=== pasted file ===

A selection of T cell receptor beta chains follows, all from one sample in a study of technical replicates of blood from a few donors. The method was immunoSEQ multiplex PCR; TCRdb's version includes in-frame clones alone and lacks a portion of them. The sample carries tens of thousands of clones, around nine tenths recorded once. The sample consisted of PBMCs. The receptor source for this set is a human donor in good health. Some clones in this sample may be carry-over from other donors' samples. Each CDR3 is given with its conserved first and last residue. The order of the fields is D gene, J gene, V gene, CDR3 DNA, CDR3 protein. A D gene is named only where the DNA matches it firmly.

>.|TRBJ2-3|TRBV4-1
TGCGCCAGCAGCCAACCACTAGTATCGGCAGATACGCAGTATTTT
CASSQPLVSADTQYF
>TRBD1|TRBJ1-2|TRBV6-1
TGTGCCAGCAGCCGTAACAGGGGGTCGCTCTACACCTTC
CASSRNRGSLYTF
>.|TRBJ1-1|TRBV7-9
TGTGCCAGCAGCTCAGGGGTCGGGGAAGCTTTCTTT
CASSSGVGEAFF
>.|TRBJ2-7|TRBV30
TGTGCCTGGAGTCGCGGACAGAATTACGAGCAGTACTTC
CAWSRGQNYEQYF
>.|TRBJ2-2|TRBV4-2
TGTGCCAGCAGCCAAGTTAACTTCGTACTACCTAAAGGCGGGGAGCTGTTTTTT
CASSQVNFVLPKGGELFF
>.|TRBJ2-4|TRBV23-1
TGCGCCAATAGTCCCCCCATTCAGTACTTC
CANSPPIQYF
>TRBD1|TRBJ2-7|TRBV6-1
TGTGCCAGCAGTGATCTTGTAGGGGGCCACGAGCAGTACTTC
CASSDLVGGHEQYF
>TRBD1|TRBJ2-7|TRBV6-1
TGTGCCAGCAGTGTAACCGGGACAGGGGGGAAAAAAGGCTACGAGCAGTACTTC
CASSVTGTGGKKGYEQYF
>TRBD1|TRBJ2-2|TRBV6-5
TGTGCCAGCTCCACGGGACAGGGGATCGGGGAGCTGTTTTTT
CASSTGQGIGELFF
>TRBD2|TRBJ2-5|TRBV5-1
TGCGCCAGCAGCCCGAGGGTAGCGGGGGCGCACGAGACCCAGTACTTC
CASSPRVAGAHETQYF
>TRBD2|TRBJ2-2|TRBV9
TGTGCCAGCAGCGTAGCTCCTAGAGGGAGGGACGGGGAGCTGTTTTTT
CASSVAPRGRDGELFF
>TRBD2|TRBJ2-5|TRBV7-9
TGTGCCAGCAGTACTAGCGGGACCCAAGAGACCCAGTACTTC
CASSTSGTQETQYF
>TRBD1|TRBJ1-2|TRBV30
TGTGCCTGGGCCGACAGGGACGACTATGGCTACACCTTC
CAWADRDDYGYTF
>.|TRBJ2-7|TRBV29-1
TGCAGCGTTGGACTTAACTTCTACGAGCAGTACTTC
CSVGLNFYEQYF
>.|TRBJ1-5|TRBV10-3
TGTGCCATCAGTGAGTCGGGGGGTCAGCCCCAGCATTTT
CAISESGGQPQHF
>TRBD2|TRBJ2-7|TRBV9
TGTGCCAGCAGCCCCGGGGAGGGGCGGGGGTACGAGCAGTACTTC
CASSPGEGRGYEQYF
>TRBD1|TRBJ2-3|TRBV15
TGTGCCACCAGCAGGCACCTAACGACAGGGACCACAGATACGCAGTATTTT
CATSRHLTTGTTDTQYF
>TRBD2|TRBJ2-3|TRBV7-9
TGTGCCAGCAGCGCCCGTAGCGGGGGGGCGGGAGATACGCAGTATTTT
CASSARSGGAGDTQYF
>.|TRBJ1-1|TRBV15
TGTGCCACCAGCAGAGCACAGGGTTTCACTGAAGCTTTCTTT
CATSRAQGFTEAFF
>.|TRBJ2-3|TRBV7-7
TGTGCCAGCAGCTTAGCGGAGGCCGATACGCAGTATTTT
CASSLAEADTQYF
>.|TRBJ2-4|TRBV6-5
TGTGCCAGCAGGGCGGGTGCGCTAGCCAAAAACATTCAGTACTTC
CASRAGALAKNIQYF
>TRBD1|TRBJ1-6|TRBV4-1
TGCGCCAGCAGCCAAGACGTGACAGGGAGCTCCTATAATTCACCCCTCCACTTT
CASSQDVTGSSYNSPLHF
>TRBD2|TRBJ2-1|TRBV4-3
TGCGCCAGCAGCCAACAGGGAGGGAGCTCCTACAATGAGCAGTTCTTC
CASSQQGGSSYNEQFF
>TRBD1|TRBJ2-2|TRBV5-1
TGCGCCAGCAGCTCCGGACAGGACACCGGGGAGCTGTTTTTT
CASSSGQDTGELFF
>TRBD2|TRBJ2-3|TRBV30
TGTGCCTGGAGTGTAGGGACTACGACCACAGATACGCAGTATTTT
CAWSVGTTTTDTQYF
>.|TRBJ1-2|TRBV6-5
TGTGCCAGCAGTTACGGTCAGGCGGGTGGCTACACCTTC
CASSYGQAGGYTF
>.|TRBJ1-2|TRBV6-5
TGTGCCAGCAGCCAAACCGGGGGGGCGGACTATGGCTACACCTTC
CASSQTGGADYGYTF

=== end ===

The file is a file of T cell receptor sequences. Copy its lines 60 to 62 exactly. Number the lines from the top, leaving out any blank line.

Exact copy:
TGTGCCAGCAGCTTAGCGGAGGCCGATACGCAGTATTTT
CASSLAEADTQYF
>.|TRBJ2-4|TRBV6-5